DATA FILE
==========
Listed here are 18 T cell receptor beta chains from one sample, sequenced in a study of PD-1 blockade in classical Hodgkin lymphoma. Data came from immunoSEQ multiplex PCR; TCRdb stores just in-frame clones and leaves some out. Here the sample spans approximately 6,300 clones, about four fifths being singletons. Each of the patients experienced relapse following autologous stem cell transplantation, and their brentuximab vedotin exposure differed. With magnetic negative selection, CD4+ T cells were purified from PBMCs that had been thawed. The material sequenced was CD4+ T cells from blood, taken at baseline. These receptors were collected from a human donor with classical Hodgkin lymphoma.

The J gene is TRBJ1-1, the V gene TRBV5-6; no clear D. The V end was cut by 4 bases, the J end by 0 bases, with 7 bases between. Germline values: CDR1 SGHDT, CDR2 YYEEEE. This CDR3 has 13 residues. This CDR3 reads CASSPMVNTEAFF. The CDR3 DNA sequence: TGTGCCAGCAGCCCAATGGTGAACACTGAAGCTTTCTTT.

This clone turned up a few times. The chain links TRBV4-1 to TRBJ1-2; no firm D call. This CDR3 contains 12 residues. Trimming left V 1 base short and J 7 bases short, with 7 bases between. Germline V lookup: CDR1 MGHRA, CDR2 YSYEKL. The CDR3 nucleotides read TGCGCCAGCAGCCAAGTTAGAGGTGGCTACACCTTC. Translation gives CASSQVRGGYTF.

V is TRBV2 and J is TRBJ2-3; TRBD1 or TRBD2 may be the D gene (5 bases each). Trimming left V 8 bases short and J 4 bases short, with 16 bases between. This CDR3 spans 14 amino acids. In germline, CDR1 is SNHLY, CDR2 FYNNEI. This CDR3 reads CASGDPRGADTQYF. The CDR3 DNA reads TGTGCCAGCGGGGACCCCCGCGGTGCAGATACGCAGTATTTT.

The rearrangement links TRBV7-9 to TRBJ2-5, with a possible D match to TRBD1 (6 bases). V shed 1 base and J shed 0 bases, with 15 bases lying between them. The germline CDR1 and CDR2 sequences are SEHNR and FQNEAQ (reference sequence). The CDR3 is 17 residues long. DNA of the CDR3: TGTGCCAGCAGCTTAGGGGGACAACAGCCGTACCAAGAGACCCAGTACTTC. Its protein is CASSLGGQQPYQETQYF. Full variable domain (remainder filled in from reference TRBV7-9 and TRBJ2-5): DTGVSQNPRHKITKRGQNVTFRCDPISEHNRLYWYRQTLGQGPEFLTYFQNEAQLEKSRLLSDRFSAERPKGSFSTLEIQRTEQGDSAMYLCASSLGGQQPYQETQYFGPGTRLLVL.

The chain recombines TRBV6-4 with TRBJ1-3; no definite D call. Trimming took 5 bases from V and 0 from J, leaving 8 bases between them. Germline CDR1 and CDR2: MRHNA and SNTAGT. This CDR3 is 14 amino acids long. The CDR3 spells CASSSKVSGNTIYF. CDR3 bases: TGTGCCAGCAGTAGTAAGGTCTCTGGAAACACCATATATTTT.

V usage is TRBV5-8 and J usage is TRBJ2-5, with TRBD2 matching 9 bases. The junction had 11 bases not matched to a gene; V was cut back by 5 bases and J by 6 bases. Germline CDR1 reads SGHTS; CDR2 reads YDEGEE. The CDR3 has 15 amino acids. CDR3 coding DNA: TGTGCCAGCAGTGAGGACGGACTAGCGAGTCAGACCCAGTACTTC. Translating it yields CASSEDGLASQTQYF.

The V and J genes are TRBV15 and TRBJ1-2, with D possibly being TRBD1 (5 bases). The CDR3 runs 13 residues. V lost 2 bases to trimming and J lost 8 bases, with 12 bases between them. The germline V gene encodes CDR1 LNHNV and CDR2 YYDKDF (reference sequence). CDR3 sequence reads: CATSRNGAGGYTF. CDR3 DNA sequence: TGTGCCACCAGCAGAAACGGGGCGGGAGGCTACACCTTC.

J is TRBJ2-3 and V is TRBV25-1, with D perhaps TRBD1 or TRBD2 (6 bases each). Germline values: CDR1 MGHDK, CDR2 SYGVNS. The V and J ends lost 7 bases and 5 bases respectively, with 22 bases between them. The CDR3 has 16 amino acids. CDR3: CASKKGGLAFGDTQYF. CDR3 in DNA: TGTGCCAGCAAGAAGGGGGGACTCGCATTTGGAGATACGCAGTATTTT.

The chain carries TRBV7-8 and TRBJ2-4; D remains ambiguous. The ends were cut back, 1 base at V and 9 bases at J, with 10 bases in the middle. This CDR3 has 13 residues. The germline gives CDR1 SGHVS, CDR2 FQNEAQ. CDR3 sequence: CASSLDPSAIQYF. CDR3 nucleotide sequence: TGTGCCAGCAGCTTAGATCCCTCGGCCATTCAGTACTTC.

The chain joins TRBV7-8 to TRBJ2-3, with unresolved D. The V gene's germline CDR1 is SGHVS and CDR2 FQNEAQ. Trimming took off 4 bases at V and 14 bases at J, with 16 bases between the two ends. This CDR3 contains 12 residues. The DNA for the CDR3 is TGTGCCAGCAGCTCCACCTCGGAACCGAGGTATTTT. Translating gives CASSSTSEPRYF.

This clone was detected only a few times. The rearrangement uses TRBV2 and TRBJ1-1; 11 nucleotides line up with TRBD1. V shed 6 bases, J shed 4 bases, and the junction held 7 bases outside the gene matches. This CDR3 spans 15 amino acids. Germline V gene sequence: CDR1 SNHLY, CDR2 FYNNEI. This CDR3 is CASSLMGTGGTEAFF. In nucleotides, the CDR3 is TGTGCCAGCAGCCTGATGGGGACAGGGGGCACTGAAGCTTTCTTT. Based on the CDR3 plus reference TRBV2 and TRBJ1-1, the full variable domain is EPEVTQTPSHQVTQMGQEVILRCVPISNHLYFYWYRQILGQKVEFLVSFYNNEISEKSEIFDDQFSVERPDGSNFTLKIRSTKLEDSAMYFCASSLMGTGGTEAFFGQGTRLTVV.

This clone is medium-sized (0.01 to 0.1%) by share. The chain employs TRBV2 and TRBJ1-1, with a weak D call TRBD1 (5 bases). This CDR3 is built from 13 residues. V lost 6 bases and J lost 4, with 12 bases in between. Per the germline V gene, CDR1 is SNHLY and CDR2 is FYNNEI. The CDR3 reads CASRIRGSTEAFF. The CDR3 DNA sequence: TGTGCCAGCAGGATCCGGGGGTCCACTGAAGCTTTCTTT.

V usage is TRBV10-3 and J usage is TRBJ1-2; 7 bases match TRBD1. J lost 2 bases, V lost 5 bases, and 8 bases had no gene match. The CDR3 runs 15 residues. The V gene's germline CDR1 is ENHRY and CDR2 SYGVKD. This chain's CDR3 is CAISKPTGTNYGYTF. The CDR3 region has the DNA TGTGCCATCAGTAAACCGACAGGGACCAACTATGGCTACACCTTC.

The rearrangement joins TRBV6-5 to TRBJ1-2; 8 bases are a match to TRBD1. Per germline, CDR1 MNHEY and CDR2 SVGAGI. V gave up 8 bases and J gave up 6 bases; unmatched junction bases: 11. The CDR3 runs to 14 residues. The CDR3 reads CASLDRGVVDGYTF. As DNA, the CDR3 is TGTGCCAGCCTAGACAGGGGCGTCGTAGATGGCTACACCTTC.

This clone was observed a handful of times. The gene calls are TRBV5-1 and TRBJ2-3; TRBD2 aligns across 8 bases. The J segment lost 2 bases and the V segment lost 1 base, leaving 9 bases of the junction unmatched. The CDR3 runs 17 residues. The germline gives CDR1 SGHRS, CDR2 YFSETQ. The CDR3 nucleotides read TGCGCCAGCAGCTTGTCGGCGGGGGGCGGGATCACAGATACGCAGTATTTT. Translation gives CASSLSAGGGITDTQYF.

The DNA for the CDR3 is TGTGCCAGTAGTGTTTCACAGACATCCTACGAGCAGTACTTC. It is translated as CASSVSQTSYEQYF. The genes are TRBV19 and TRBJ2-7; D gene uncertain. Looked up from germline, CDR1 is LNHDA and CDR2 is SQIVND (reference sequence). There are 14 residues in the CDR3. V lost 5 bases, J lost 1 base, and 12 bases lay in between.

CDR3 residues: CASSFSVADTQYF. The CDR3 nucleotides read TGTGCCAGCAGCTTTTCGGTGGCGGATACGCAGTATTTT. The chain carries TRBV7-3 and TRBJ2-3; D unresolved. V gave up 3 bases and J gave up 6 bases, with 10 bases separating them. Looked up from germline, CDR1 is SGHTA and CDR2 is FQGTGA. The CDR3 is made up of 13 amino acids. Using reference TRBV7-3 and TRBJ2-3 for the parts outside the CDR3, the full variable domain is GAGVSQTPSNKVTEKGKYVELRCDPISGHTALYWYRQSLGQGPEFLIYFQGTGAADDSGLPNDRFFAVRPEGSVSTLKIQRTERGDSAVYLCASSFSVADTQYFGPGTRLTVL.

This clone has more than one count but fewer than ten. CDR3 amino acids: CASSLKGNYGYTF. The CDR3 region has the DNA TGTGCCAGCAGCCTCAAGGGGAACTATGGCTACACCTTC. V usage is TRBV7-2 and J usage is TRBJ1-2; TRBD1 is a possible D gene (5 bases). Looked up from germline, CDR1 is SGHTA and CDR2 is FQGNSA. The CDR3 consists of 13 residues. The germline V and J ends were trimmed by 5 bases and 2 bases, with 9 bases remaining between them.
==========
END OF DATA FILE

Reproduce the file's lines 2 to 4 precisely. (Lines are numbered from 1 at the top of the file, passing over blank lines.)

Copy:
The J gene is TRBJ1-1, the V gene TRBV5-6; no clear D. The V end was cut by 4 bases, the J end by 0 bases, with 7 bases between. Germline values: CDR1 SGHDT, CDR2 YYEEEE. This CDR3 has 13 residues. This CDR3 reads CASSPMVNTEAFF. The CDR3 DNA sequence: TGTGCCAGCAGCCCAATGGTGAACACTGAAGCTTTCTTT.

This clone turned up a few times. The chain links TRBV4-1 to TRBJ1-2; no firm D call. This CDR3 contains 12 residues. Trimming left V 1 base short and J 7 bases short, with 7 bases between. Germline V lookup: CDR1 MGHRA, CDR2 YSYEKL. The CDR3 nucleotides read TGCGCCAGCAGCCAAGTTAGAGGTGGCTACACCTTC. Translation gives CASSQVRGGYTF.

V is TRBV2 and J is TRBJ2-3; TRBD1 or TRBD2 may be the D gene (5 bases each). Trimming left V 8 bases short and J 4 bases short, with 16 bases between. This CDR3 spans 14 amino acids. In germline, CDR1 is SNHLY, CDR2 FYNNEI. This CDR3 reads CASGDPRGADTQYF. The CDR3 DNA reads TGTGCCAGCGGGGACCCCCGCGGTGCAGATACGCAGTATTTT.